“Our results support previous findings that OCs may confer positive psychological benefits, and that one of these, mood stability, may have diffuse effects on women’s broader wellbeing and functioning,” they write.
By Emma Young
Almost half of people with Obsessive Compulsive Disorder (OCD) have extreme fears about touching something they feel is “contaminated”. This can mean that after touching a doorknob, say, they then feel compelled to scrub their hands, in some cases even until they bleed.
Conventional treatments, which often involve a combination of a prescription drug (typically an “SSRI”, such as Prozac) plus cognitive behavioural therapy (CBT), help only about 60 per cent of people with OCD, so there’s an urgent need for additional treatments. Now in Scientific Reports, Baland Jalal at the University of Cambridge and colleagues present initial data suggesting that a simple video intervention, delivered via a phone app, might help.
By Alex Fradera
In recent years, researchers have sought to look under the hood to understand the neural correlates of the changes brought about by psychotherapy. Not only can such understanding help us hone in on the precise processes that are being acted upon in therapy, thus helping us focus on these gains, they could also show where pharmacological interventions might be complementary, and where they could directly obstruct the therapeutic work. Now a systematic review and meta-analysis in Psychiatry Research: Neuroimaging has outlined all we know so far about how therapy changes the depressed brain, and it suggests key changes occur in emotional processing areas.
Among the many paradoxes of human nature is this: while many of us spend great time and energy trying to avoid negative emotions, like fear and disgust, there are others who, in an apparent act of emotional masochism, pay good money deliberately seeking out those same unpleasant feelings. Like the visitors to the Basement immersive theatre attraction at the ScareHouse in Pittsburgh, who spend $31 to “enjoy” being hooded, mildly electrocuted, stabbed (in a simulated fashion), and locked in a coffin, among other delights.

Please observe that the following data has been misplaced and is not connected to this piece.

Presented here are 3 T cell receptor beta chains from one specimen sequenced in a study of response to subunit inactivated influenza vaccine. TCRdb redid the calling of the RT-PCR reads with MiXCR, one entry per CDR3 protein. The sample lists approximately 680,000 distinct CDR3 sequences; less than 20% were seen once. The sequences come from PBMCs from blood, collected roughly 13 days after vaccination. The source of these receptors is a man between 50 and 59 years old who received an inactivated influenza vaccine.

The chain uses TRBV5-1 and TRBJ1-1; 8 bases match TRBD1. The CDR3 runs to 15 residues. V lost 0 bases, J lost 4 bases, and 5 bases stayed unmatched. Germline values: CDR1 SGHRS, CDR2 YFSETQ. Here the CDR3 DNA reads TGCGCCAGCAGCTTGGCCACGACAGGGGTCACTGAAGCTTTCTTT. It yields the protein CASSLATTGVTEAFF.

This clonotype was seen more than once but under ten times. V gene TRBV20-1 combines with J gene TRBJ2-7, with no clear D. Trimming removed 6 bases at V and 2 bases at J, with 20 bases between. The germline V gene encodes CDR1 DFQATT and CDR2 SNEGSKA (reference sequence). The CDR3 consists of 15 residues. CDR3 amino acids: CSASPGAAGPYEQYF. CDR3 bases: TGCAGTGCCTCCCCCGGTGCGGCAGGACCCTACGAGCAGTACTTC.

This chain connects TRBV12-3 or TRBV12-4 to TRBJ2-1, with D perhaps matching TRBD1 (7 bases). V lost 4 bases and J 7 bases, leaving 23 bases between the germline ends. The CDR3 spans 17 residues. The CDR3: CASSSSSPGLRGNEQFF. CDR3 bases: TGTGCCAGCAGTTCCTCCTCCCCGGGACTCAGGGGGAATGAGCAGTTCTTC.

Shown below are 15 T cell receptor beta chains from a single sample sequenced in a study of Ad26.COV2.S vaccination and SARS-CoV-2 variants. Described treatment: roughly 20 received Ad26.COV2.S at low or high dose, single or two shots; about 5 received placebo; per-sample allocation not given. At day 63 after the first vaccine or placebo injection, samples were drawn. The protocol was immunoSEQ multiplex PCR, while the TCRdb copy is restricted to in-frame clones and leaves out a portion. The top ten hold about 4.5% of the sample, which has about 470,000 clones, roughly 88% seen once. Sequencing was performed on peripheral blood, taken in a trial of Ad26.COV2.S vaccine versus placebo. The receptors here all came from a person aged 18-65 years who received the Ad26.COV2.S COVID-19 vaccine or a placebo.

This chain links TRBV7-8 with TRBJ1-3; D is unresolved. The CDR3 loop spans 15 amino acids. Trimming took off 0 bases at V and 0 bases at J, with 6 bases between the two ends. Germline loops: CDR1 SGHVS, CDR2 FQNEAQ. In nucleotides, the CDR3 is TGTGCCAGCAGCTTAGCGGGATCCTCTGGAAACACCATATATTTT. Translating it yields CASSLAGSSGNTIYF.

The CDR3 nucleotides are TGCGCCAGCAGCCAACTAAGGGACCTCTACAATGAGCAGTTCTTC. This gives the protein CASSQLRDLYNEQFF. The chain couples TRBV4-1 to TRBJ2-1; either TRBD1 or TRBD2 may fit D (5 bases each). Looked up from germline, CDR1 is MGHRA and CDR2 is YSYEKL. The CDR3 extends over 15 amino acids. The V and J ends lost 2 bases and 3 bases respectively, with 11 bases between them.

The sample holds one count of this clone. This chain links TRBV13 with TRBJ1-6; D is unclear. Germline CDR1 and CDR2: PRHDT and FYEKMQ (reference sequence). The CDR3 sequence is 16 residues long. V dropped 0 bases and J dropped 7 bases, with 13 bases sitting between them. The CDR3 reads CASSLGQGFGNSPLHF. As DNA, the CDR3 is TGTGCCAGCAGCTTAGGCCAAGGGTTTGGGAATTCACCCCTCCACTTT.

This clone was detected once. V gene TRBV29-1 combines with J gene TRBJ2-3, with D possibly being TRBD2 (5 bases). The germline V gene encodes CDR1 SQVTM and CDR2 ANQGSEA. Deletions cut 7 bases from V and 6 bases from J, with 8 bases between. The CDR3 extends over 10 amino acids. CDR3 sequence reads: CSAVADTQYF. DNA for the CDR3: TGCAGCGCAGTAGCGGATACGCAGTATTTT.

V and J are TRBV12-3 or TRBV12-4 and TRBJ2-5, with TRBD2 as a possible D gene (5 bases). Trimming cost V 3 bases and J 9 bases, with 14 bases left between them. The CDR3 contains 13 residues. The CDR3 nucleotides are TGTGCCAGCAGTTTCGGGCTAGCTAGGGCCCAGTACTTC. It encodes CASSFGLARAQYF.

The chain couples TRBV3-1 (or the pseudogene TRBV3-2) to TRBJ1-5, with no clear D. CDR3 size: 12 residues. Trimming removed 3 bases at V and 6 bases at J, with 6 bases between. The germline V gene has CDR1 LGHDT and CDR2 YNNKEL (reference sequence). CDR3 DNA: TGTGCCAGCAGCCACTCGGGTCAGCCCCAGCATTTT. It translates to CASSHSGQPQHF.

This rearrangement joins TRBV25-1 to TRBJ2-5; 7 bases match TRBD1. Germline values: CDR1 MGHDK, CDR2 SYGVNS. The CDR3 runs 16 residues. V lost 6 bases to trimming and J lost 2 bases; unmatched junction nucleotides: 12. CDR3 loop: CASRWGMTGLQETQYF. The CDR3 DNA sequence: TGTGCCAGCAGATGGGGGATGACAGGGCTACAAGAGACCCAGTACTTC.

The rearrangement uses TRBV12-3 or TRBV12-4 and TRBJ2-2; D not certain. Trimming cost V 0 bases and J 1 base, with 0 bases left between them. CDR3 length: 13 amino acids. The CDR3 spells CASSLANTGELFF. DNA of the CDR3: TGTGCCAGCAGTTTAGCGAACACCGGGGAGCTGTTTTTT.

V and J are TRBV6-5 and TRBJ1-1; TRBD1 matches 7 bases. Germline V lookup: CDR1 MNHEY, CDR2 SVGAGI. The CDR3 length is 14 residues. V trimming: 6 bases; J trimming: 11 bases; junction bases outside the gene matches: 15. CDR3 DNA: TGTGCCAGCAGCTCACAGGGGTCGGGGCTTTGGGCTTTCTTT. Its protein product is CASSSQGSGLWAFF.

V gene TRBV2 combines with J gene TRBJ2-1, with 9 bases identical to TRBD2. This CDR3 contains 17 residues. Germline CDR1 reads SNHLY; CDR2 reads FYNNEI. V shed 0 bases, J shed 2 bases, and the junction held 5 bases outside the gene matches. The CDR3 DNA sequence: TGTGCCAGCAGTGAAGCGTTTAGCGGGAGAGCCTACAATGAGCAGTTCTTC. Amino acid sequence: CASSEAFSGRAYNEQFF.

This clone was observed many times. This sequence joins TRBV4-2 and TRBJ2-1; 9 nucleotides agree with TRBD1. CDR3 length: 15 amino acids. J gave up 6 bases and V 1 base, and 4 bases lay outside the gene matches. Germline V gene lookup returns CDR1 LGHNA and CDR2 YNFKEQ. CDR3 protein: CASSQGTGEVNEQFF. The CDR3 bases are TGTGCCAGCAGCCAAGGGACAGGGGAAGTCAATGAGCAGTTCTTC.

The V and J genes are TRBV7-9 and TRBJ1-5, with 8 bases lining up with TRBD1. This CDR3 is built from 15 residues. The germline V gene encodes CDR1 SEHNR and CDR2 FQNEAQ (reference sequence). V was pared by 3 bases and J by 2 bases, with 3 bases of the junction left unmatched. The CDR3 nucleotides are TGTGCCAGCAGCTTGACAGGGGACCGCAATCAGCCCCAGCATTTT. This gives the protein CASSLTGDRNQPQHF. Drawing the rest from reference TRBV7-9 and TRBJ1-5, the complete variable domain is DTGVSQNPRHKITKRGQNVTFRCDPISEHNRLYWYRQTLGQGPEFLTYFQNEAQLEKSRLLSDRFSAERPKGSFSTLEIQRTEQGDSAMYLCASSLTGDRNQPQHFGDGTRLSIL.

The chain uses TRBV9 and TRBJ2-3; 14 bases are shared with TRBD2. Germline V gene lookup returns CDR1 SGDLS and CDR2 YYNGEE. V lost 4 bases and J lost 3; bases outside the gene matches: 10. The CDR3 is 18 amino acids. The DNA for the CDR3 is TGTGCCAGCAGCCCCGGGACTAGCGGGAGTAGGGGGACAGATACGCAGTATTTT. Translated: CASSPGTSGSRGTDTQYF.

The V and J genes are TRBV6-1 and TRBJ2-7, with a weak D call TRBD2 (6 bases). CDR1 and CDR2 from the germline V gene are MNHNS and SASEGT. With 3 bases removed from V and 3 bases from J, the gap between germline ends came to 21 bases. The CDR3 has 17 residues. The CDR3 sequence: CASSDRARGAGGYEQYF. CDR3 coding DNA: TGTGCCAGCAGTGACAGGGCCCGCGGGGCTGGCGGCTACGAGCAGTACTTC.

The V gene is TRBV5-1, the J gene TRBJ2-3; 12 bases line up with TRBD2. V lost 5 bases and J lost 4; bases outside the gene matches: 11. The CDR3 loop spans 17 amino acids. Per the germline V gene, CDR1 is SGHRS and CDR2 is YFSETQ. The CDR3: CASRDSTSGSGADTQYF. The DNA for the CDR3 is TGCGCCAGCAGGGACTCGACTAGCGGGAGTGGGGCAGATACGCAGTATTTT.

A team of researchers, led by Margee Kerr at the University of Pittsburgh, believe they may have resolved the paradox, although they caution that their findings are exploratory. For their new paper in Emotion, they set up a temporary EEG (electroencephalography) lab in a closet in the Basement attraction and found evidence that for many people who willingly submit themselves to an intensely frightening experience, the reward is a boost to their mood and energy, accompanied by a reduction in their neural reactivity. Taken together these effects could be indicative of a beneficial recalibration of their emotions – after you have been scared witless, the mundane travails of life are a breeze.
By Emma Young
Depression is a chronic, recurrent, lifelong condition. Well, that’s the current orthodox view – but it is overstated, argues a team of psychologists led by Jonathan Rottenberg at the University of South Florida. “A significant subset of people recover and thrive after depression, yet research on such individuals has been rare,” they write in their recent paper in Perspectives on Psychological Science. They propose a definition for “high functioning after depression” (HFAD); argue that the advice given to people with depression need not be so gloomy; and lay out key areas for future research.
By Alex Fradera
Have young people never had it so good, or do they face more challenges than any generation? Our current era in the West is one of high wealth and relatively free of deprivation, meaning minors enjoy material benefits and legal protections that would be the envy of those living in the past. But there is an increasing suspicion that all is not well for our youth, and one of the most popular explanations, among some experts and the popular media, is that excessive “screen time” is to blame (all the attention young people devote to their phones, tablets and laptops). However, this is a contentious theory and such claims have been treated sceptically by some scholars based on their reading of the relevant data.
Now a study in the journal Emotion has provided another contribution to the debate, uncovering strong evidence that adolescent wellbeing in the USA really is experiencing a decline, and arguing that the most likely culprit is the electronic riches we have given them.